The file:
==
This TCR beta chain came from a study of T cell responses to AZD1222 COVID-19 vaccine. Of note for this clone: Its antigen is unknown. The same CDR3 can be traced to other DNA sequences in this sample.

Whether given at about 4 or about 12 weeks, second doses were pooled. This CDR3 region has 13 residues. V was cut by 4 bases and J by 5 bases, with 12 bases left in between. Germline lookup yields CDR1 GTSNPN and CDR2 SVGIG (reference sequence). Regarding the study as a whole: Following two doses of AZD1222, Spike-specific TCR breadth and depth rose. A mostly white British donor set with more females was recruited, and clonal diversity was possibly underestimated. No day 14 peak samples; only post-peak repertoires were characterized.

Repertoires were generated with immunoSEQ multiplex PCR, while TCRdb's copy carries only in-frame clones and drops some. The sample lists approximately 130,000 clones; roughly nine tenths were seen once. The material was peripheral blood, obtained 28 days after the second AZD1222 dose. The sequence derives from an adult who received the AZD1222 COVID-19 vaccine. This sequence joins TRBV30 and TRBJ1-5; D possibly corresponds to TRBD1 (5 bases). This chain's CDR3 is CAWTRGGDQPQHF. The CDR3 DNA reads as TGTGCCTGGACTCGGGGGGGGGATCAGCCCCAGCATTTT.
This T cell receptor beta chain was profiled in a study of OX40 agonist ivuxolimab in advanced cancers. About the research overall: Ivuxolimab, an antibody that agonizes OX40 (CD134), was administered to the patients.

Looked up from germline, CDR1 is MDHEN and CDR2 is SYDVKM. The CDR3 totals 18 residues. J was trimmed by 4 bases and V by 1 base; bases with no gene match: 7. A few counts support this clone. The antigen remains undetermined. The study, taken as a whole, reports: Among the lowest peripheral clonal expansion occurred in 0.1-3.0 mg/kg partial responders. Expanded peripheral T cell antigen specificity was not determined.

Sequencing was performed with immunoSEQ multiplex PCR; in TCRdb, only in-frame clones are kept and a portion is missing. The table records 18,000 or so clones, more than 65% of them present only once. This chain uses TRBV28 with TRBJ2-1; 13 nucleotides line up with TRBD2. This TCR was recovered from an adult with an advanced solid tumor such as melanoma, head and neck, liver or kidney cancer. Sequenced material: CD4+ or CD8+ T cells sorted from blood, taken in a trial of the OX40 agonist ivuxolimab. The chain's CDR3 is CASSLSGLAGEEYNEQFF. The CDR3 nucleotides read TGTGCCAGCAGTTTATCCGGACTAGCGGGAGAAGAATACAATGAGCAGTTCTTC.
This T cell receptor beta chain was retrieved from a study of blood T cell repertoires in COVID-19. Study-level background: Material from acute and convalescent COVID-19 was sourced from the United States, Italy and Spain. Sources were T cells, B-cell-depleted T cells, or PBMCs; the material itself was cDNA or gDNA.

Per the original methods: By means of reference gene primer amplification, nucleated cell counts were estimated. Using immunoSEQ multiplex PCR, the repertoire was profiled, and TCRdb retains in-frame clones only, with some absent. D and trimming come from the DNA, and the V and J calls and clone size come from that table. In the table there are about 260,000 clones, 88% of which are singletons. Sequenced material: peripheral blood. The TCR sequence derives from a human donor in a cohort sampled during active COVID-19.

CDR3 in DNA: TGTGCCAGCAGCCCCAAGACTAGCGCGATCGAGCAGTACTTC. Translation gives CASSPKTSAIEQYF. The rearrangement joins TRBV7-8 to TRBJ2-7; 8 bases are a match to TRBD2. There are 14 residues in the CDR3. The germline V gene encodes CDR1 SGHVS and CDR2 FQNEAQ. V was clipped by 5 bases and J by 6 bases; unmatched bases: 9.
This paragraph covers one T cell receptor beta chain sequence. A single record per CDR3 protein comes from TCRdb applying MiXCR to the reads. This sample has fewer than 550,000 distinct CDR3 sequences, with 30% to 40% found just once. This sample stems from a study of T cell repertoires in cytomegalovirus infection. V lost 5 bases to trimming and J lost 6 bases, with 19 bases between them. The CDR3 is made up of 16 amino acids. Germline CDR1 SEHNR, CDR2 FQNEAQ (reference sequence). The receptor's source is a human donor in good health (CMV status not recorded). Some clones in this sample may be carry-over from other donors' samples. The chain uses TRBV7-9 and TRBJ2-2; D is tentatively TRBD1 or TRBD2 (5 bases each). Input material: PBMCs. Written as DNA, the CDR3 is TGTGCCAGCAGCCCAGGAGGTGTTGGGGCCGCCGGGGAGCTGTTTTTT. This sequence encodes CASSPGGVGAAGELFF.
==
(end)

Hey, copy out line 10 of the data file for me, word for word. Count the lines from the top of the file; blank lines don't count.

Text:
This paragraph covers one T cell receptor beta chain sequence. A single record per CDR3 protein comes from TCRdb applying MiXCR to the reads. This sample has fewer than 550,000 distinct CDR3 sequences, with 30% to 40% found just once. This sample stems from a study of T cell repertoires in cytomegalovirus infection. V lost 5 bases to trimming and J lost 6 bases, with 19 bases between them. The CDR3 is made up of 16 amino acids. Germline CDR1 SEHNR, CDR2 FQNEAQ (reference sequence). The receptor's source is a human donor in good health (CMV status not recorded). Some clones in this sample may be carry-over from other donors' samples. The chain uses TRBV7-9 and TRBJ2-2; D is tentatively TRBD1 or TRBD2 (5 bases each). Input material: PBMCs. Written as DNA, the CDR3 is TGTGCCAGCAGCCCAGGAGGTGTTGGGGCCGCCGGGGAGCTGTTTTTT. This sequence encodes CASSPGGVGAAGELFF.